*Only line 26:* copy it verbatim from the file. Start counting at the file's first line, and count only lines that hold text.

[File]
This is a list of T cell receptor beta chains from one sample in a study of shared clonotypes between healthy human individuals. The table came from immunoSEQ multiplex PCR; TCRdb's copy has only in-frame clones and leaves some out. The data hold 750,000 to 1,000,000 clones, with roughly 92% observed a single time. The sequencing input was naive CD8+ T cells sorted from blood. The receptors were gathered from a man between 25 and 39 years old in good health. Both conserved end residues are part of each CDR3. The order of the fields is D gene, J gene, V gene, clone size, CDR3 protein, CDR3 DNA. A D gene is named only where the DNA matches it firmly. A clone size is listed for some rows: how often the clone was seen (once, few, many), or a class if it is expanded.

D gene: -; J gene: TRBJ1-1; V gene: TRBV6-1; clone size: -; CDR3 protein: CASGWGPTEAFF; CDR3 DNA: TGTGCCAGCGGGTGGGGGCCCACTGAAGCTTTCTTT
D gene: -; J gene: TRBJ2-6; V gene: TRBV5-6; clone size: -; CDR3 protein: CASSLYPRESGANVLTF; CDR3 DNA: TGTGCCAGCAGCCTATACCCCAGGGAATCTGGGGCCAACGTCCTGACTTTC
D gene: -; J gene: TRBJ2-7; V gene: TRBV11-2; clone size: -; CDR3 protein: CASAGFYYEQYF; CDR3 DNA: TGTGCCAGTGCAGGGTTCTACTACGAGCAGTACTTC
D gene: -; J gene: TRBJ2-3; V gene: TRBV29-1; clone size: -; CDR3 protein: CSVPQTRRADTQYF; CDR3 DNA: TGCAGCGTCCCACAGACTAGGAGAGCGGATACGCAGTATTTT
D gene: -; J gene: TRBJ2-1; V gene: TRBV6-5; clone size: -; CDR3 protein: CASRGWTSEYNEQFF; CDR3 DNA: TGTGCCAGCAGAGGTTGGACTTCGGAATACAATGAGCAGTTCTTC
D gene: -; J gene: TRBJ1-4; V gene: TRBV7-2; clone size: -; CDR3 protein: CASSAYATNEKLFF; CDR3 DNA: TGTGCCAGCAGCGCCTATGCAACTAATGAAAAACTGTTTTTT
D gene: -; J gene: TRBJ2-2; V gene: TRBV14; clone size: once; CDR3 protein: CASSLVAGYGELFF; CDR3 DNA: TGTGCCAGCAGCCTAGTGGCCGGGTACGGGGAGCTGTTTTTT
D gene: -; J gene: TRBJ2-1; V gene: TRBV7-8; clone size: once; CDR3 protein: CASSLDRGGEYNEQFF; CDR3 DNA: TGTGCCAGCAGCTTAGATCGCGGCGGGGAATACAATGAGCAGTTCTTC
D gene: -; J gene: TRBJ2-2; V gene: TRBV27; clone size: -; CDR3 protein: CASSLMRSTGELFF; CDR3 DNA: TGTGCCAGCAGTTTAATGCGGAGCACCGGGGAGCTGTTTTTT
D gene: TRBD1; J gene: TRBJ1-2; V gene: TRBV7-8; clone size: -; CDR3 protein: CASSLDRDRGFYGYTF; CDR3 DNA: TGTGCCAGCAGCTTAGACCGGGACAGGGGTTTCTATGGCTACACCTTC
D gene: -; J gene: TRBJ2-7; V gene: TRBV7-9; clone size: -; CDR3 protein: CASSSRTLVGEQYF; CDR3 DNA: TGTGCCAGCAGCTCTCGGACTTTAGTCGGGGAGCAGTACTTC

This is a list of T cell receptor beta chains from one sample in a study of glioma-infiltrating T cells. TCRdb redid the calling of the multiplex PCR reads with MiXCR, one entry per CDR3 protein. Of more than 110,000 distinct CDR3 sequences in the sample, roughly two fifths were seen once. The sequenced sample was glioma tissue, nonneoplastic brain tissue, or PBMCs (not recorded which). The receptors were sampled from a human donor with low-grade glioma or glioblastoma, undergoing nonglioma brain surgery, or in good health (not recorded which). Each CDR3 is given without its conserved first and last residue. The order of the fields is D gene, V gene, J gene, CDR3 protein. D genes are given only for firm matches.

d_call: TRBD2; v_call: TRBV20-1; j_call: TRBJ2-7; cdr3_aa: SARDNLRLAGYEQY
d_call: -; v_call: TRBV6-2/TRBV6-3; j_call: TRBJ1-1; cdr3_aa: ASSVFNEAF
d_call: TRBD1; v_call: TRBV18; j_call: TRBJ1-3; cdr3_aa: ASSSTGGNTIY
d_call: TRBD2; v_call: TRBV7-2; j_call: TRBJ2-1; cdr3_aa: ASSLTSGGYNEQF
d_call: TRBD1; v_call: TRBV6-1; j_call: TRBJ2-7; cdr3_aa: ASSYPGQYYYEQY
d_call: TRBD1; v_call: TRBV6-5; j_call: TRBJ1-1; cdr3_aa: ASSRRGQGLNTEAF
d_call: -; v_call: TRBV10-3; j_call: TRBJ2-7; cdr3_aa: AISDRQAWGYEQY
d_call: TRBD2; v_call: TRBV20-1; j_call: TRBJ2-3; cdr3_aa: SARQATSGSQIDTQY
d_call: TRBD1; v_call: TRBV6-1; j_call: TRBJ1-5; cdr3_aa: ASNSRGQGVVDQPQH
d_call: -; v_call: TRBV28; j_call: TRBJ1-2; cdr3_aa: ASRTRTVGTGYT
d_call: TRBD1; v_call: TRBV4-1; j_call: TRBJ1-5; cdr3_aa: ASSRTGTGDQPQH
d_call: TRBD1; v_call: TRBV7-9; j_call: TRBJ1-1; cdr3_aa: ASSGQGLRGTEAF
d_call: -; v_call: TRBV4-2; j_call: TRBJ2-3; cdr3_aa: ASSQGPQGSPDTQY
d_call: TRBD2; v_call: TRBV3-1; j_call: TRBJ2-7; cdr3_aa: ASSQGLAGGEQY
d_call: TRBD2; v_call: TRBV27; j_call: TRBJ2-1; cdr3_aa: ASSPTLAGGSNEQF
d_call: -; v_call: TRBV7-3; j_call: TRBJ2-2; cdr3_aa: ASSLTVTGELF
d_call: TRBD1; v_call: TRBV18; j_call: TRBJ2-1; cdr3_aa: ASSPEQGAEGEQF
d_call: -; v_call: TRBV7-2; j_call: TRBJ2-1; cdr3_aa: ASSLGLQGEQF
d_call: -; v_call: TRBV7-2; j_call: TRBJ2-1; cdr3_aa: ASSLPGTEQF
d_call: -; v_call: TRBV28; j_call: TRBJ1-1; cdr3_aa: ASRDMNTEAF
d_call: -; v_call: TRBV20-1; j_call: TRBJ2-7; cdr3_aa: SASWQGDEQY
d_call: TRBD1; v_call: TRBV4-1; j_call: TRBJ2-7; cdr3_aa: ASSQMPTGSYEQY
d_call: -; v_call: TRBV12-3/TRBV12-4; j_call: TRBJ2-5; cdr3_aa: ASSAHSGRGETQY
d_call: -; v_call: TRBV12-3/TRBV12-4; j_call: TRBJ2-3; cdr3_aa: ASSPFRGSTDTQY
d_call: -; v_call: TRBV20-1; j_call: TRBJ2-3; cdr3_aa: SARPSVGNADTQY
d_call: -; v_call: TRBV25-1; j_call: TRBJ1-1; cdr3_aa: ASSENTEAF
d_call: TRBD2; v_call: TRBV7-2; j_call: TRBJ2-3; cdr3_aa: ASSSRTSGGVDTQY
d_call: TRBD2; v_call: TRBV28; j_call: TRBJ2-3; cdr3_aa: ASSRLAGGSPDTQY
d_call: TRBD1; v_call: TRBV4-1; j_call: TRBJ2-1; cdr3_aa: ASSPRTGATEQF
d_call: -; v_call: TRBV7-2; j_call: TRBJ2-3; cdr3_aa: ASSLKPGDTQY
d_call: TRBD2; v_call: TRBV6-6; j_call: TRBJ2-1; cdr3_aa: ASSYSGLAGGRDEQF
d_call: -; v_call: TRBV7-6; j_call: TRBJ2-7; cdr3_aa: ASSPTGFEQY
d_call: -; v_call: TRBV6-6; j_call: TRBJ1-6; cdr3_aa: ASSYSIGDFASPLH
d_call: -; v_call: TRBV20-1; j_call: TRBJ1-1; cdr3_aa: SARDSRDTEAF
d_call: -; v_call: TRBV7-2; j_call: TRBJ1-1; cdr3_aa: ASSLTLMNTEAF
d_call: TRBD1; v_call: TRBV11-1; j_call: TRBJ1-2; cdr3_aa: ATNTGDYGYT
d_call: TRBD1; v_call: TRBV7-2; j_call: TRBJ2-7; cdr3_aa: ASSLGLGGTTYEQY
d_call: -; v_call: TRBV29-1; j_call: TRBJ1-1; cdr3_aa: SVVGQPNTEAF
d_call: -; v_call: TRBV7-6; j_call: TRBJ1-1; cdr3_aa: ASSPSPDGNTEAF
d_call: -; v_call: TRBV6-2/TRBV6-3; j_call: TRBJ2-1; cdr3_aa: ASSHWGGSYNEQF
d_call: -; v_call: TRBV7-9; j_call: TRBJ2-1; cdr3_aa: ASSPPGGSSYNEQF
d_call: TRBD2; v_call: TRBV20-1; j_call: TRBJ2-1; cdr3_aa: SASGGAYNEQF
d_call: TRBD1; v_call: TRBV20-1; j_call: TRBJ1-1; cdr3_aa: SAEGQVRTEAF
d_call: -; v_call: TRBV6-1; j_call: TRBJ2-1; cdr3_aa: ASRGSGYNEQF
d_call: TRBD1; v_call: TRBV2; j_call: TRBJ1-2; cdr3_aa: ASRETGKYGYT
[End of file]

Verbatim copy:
d_call: -; v_call: TRBV4-2; j_call: TRBJ2-3; cdr3_aa: ASSQGPQGSPDTQY